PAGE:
Akratos (unmixed wine) was unsuitable for daily consumption; it had to be mixed in a vessel, the krater from which the slaves filed the cups with the help of a jug. According to Aelian, the wine from Heraia in Arcadia rendered men foolish and women fertile; conversely, Achaean wine was thought to cause miscarriage. Wine reserved for local use was kept in skins; those to be sold were poured into pithoi (large terracotta jugs) then transferred into amphorae, sealed, and sold one by one domestically or transported to other regions by ship. Vintage wines carried stamps from the producers or the city magistrates who guaranteed their origin, this being the first example in history of a practice continued until now.
Also belonging to the wines category was passum mentioned by Roman poet Martial; sweet, made from sun-dried grapes (as the sweetener stafiditis) with a deep colour. The most famous was found in Crete while today’s equivalent is the Vin de Paille produced in Italy and France. Pliny describes how it was made in Crete:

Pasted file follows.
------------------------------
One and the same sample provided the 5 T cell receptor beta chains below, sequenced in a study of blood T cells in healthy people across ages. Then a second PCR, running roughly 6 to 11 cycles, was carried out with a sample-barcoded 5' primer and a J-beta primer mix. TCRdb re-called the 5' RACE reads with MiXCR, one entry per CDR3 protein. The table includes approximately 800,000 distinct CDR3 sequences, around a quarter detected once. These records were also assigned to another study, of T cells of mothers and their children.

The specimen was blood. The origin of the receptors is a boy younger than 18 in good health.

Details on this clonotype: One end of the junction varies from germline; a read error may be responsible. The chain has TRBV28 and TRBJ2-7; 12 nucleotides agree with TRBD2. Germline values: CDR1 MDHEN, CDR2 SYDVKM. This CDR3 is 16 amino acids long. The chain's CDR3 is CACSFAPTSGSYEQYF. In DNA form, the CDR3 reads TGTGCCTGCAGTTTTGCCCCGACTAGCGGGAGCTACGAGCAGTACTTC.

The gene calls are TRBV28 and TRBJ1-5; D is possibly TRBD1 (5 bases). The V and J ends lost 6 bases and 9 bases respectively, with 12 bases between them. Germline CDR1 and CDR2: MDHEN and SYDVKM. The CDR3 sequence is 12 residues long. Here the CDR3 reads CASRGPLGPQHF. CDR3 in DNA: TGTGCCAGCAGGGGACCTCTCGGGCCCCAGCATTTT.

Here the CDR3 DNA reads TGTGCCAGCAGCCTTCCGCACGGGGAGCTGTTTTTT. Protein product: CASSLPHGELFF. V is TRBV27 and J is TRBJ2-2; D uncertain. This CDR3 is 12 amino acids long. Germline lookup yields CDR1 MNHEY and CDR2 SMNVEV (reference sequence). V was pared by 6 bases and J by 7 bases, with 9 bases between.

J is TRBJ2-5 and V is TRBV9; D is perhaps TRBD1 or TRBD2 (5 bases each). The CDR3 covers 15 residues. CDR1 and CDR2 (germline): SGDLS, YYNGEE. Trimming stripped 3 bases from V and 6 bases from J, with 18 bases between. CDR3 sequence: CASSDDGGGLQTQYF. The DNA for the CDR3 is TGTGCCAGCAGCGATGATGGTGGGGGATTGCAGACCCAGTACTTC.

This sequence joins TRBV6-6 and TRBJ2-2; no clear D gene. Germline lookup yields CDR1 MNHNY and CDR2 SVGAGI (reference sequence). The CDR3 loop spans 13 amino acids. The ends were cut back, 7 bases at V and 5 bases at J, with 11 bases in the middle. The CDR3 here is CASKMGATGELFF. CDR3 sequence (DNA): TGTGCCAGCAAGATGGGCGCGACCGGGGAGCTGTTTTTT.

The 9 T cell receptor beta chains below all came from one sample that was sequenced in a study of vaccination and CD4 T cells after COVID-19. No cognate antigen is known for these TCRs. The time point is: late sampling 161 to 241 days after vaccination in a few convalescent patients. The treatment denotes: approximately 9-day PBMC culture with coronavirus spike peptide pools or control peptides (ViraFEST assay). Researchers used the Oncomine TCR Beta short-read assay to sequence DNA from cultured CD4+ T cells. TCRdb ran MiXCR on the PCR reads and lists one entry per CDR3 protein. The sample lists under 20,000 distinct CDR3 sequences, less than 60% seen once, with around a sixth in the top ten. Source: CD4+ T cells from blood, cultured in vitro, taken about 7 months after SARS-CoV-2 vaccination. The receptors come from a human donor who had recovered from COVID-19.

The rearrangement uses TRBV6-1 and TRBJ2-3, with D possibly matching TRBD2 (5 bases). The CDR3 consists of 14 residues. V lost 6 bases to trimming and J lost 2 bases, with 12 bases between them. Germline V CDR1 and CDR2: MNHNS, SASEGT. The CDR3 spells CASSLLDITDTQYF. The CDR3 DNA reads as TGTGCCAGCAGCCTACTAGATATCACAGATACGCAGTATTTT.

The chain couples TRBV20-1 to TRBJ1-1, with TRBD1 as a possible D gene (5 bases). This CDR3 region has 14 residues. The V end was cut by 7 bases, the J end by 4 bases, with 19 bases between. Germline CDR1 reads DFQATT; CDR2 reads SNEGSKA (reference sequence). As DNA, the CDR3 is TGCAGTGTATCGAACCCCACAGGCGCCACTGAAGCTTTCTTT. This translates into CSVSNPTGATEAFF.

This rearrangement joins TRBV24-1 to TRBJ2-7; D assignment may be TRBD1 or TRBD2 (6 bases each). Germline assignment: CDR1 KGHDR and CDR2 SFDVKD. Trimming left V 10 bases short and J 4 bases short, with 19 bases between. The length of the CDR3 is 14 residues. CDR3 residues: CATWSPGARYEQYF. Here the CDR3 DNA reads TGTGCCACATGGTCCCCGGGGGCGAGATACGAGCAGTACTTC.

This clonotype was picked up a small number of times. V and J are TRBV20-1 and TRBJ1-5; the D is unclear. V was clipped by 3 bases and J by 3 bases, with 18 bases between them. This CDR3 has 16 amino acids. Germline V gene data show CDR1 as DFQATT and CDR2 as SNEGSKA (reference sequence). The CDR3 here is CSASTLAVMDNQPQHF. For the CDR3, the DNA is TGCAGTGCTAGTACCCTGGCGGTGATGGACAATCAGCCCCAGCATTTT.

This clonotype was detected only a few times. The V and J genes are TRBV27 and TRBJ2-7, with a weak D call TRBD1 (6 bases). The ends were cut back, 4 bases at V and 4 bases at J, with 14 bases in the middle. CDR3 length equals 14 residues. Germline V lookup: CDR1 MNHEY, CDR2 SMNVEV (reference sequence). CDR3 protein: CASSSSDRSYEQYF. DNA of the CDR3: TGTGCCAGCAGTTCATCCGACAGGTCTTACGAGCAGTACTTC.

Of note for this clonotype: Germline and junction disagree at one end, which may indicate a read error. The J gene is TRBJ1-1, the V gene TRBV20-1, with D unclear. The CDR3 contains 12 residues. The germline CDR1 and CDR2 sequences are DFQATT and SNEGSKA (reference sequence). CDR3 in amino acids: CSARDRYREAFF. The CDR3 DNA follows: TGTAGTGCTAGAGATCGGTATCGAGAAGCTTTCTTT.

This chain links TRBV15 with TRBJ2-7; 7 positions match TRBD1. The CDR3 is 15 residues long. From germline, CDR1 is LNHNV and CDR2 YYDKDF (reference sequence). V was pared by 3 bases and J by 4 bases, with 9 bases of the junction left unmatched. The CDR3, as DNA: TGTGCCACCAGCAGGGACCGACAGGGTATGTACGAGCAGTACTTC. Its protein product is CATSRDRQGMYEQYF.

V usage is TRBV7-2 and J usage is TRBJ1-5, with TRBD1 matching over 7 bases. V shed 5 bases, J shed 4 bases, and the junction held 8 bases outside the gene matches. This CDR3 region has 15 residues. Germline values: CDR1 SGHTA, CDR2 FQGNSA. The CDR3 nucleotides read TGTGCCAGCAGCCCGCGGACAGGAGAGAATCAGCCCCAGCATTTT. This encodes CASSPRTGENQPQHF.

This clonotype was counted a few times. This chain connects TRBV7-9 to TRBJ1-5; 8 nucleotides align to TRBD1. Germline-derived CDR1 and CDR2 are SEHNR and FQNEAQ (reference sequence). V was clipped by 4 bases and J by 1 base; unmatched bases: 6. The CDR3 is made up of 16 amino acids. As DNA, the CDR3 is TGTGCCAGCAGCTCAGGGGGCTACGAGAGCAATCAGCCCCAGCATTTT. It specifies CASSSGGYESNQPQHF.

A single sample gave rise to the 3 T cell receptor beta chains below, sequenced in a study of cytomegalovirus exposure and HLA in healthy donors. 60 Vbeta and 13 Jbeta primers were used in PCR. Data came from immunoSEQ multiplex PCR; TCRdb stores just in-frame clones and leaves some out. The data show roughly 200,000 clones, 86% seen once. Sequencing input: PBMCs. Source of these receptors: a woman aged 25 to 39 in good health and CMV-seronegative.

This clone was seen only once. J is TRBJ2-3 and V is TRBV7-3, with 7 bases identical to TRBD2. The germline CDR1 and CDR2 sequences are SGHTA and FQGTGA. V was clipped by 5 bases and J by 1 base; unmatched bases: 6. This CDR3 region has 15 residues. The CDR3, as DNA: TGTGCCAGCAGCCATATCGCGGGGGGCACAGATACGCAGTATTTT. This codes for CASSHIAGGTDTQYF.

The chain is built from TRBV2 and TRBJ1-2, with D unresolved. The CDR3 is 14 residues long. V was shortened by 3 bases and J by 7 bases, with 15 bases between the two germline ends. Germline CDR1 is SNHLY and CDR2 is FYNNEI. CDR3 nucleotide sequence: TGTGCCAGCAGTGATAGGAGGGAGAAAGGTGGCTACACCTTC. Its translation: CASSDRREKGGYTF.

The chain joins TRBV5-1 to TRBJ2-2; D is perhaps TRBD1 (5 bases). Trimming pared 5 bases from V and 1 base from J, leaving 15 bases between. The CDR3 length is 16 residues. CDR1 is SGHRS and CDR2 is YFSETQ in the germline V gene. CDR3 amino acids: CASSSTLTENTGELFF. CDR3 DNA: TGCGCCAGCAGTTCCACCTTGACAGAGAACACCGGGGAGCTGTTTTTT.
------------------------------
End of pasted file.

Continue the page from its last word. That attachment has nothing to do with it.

‘Some persons make this wine of the sweet and early white grape: they leave the grapes to dry in the sun, until they have lost pretty nearly half their weight, after which they crush them and subject them to a gentle pressure. They then draw off the juice…The more careful makers not only do this, but take care also after drying the grapes to remove the stalks, and then steep the raisins in wine of good quality until they swell, after which they press them. This kind of raisin-wine is preferred to all others…’
The Latin writer on agriculture Columella offers detailed instructions on manufacturing passum in which it’s clear that one of its variations based on red wine was suitable for cooking; it can be reproduced on a smaller scale for use in modern cuisine.